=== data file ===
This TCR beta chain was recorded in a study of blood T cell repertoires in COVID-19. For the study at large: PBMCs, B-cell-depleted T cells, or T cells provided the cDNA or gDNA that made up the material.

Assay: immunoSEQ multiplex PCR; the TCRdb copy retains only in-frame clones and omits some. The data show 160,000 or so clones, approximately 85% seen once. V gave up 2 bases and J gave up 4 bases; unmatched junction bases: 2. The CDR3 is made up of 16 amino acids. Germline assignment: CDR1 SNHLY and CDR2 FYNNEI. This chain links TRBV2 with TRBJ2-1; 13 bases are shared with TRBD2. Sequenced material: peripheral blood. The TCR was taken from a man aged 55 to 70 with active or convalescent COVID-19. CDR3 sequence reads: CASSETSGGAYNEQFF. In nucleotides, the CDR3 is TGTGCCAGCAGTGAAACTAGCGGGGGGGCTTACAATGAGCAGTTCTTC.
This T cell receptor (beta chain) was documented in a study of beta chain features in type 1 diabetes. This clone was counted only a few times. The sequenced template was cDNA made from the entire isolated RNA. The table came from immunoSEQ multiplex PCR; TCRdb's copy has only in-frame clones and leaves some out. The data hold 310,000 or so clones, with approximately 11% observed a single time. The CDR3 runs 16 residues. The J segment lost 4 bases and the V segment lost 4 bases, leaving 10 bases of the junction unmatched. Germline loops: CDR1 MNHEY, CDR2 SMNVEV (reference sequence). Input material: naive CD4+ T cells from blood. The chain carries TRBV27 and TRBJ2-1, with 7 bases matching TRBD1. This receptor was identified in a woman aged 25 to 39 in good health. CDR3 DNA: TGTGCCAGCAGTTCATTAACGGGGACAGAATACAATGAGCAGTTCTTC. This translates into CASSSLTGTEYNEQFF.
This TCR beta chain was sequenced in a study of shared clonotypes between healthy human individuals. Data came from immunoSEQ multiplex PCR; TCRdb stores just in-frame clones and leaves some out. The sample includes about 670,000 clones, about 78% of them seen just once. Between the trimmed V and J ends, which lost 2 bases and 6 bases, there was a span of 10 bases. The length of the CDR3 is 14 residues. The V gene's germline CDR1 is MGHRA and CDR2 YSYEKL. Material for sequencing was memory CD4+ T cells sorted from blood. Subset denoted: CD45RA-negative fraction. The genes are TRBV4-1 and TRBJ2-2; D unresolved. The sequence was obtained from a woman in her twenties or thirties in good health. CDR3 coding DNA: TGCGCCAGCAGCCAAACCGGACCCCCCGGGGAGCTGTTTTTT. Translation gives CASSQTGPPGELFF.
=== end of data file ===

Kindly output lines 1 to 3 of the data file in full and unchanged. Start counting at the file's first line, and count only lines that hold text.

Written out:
This TCR beta chain was recorded in a study of blood T cell repertoires in COVID-19. For the study at large: PBMCs, B-cell-depleted T cells, or T cells provided the cDNA or gDNA that made up the material.

Assay: immunoSEQ multiplex PCR; the TCRdb copy retains only in-frame clones and omits some. The data show 160,000 or so clones, approximately 85% seen once. V gave up 2 bases and J gave up 4 bases; unmatched junction bases: 2. The CDR3 is made up of 16 amino acids. Germline assignment: CDR1 SNHLY and CDR2 FYNNEI. This chain links TRBV2 with TRBJ2-1; 13 bases are shared with TRBD2. Sequenced material: peripheral blood. The TCR was taken from a man aged 55 to 70 with active or convalescent COVID-19. CDR3 sequence reads: CASSETSGGAYNEQFF. In nucleotides, the CDR3 is TGTGCCAGCAGTGAAACTAGCGGGGGGGCTTACAATGAGCAGTTCTTC.
This T cell receptor (beta chain) was documented in a study of beta chain features in type 1 diabetes. This clone was counted only a few times. The sequenced template was cDNA made from the entire isolated RNA. The table came from immunoSEQ multiplex PCR; TCRdb's copy has only in-frame clones and leaves some out. The data hold 310,000 or so clones, with approximately 11% observed a single time. The CDR3 runs 16 residues. The J segment lost 4 bases and the V segment lost 4 bases, leaving 10 bases of the junction unmatched. Germline loops: CDR1 MNHEY, CDR2 SMNVEV (reference sequence). Input material: naive CD4+ T cells from blood. The chain carries TRBV27 and TRBJ2-1, with 7 bases matching TRBD1. This receptor was identified in a woman aged 25 to 39 in good health. CDR3 DNA: TGTGCCAGCAGTTCATTAACGGGGACAGAATACAATGAGCAGTTCTTC. This translates into CASSSLTGTEYNEQFF.